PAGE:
And what about me? Horizon inquired. Did you clone my brain to fill my rebuilt skull?

“No,” Sam asserted. “We repaired it.”

Repaired from what? the raccoon demanded. All I could see was soup in my open skull.

“More of a microbot-infused protoplasm,” Sam tried to explain. “Once the skull was closed your leukosynths took the materials that your brain had been composed of and reassembled them into a working brain.”

Horizon thought for a couple minutes, she chewed absently through another couple meat pies before coming up with something new to add. You said that brain implants could replicate the functions of the brain parts they replaced. How much of my brain is implants?

“Classified!” Sam’s tail shot towards Horizon’s face and shouted at her, causing the raccoon’s hairs to stand up on end.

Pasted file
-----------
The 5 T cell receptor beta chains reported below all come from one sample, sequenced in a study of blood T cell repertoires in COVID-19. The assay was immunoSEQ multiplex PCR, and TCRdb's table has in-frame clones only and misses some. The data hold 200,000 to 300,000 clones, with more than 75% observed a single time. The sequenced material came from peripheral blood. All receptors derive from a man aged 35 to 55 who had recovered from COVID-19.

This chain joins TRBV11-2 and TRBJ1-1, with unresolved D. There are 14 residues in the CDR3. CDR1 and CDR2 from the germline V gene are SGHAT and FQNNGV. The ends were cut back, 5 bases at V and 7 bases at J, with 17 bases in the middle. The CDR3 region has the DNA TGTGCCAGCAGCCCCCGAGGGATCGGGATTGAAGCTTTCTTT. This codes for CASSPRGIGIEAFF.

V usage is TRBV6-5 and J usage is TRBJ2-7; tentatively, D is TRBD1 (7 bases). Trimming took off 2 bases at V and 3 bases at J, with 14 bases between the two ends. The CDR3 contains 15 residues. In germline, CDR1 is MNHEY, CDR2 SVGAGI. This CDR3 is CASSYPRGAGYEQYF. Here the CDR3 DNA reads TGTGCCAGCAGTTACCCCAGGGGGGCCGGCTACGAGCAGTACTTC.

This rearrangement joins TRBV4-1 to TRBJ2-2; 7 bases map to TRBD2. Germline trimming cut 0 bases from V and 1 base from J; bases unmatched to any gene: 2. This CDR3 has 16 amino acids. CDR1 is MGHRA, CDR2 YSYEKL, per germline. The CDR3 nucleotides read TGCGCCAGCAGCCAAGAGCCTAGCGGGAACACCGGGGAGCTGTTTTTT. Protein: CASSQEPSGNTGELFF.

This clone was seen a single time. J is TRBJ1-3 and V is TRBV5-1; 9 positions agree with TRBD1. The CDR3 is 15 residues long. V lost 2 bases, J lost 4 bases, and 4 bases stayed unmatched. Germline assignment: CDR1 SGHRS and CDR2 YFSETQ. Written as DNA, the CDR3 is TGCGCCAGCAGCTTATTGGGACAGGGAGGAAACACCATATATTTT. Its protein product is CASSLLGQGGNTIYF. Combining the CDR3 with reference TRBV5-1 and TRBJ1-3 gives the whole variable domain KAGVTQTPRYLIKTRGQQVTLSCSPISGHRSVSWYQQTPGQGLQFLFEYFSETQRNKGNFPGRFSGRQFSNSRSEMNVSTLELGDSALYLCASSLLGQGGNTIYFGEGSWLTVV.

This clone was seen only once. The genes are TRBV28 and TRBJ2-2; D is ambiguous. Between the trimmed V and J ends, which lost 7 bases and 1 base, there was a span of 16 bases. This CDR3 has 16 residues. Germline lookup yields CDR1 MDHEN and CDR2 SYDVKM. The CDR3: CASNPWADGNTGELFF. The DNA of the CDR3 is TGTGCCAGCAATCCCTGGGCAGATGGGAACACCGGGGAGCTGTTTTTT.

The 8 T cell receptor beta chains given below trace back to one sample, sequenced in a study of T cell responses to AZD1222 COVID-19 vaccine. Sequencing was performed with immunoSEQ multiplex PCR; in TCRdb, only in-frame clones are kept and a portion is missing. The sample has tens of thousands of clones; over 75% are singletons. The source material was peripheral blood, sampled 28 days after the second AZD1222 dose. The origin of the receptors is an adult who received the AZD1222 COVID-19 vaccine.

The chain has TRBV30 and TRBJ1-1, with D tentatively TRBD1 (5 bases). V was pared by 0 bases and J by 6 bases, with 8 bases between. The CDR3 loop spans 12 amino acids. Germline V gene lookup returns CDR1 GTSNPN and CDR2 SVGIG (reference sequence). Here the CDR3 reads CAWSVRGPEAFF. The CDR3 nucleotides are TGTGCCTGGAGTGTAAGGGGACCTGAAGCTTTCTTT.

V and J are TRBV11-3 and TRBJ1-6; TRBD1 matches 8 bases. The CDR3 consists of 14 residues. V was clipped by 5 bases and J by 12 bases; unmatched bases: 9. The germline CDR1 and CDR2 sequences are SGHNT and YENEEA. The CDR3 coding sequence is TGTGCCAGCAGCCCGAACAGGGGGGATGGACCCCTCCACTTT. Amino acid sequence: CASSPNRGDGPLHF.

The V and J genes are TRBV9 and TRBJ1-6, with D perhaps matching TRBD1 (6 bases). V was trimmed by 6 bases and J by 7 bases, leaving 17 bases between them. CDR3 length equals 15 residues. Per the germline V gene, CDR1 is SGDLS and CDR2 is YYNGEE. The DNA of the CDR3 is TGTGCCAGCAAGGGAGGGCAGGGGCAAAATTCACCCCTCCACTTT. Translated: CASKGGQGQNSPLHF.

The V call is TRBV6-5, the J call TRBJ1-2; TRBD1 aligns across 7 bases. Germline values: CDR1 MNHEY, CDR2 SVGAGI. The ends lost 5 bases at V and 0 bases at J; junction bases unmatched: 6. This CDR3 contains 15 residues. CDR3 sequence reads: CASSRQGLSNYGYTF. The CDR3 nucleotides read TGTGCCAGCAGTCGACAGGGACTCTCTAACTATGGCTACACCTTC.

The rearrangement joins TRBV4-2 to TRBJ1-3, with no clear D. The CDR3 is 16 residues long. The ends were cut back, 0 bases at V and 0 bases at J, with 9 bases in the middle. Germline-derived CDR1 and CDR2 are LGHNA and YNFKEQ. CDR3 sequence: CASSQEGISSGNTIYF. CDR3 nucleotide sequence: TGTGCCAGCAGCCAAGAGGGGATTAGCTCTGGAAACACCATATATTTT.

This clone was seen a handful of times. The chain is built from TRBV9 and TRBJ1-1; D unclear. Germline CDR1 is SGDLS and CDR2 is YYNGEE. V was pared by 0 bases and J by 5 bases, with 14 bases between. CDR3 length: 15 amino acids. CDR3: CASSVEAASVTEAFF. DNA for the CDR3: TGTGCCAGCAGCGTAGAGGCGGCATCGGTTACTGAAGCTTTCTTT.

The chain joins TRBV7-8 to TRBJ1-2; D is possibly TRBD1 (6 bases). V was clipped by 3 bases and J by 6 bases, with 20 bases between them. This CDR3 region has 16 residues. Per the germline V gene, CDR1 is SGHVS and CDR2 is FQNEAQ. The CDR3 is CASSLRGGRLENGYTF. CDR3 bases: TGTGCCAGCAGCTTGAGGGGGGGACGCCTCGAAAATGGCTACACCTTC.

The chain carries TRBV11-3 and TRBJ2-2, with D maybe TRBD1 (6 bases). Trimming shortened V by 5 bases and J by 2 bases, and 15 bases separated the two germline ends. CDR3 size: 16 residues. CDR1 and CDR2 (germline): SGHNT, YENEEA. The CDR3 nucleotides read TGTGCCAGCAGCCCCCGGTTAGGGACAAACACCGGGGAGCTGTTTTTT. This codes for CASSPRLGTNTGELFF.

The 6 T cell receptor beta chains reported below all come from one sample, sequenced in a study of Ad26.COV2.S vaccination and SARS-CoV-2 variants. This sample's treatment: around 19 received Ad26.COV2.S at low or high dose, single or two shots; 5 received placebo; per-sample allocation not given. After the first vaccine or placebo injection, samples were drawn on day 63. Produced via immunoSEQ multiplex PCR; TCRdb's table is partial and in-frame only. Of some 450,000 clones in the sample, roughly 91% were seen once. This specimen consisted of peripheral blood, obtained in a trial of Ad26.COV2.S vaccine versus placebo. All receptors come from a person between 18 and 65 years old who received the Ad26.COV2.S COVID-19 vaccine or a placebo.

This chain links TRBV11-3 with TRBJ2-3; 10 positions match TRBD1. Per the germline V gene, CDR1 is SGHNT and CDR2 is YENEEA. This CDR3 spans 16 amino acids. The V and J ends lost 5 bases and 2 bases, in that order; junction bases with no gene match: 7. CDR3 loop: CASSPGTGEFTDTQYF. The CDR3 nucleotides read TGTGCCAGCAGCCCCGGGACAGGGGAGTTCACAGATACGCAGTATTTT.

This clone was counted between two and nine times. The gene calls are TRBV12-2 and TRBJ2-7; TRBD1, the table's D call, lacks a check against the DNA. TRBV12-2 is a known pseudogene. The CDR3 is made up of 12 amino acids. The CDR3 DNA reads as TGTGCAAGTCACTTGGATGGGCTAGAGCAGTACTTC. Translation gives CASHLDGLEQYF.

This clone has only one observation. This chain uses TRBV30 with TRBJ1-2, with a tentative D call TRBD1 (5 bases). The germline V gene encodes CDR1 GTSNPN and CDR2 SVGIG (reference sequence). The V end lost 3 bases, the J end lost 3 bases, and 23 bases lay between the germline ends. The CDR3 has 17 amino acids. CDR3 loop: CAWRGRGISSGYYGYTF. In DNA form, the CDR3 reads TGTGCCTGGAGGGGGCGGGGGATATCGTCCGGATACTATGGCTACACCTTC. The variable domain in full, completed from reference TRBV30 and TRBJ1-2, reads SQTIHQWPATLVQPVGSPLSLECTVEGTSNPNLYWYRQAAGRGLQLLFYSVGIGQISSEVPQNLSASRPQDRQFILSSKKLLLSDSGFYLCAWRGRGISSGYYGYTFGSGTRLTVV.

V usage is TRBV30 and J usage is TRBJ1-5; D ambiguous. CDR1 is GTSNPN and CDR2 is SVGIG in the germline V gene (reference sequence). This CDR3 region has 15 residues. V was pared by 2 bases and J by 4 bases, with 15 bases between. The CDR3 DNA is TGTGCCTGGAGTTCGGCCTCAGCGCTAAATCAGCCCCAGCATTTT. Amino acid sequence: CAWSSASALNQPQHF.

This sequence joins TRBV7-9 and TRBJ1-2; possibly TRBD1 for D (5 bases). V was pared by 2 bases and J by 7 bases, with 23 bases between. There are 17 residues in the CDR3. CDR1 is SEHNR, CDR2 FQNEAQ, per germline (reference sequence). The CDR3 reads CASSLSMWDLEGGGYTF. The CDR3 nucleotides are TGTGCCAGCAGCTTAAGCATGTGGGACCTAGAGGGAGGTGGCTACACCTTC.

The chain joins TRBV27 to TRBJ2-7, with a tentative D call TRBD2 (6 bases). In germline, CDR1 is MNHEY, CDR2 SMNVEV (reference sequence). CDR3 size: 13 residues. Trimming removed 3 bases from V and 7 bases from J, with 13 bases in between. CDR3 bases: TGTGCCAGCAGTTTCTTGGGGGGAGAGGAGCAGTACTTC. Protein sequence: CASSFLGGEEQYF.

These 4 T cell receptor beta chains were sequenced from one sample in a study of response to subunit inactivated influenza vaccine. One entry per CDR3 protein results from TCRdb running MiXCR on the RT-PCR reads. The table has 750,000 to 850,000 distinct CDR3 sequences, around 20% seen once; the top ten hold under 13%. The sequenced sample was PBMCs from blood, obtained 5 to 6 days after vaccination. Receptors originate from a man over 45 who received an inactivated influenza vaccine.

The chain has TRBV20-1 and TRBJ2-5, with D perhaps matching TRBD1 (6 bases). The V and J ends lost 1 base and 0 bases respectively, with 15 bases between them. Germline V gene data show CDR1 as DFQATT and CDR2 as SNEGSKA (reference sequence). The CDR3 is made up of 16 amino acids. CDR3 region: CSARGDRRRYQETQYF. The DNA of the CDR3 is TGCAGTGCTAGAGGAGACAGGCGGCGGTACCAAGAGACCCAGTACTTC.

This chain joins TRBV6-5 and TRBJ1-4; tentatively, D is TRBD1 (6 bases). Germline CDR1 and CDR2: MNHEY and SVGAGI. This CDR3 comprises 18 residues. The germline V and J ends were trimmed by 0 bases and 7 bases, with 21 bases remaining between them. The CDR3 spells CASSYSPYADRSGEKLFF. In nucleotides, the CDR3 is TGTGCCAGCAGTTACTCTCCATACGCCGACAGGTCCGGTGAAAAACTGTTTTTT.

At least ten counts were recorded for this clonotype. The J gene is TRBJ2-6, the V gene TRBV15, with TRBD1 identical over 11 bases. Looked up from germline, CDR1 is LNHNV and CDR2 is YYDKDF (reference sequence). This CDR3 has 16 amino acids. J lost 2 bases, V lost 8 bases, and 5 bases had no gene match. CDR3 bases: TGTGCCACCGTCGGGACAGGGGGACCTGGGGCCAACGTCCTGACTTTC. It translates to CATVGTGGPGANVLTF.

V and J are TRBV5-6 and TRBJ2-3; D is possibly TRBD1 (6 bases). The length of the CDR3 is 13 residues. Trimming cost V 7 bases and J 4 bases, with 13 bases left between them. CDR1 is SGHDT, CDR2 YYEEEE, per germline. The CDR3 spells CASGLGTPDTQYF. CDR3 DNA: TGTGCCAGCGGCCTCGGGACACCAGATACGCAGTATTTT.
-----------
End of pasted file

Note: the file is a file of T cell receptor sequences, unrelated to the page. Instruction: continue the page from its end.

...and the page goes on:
“Sorry,” the panda started stroking the fur of her tail to try and coax it into calming down. “That information’s locked behind multiple clearance barriers, even I don’t know the answer.”

Horizon stared down the fanged mouth on the end of the AI’s tail, once she was over her initial shock, she had a question for it. Who has clearance for that information?

The tail replied in a deep and assertive voice, “mission commander Irvine Lupus is the only individual in this system who can unlock that information.”

Her first thought towards this reply was annoyance, she didn’t know whether Princeps was alive or dead and he was still giving her orders. That got her wondering though, what if the commander is permanently dead?

“Command and clearance devolve onto lieutenant commander Melene Corus.”

And if she is dead?

“Captain Tanya Loter is to take command.”

A grin crossed Horizon’s face.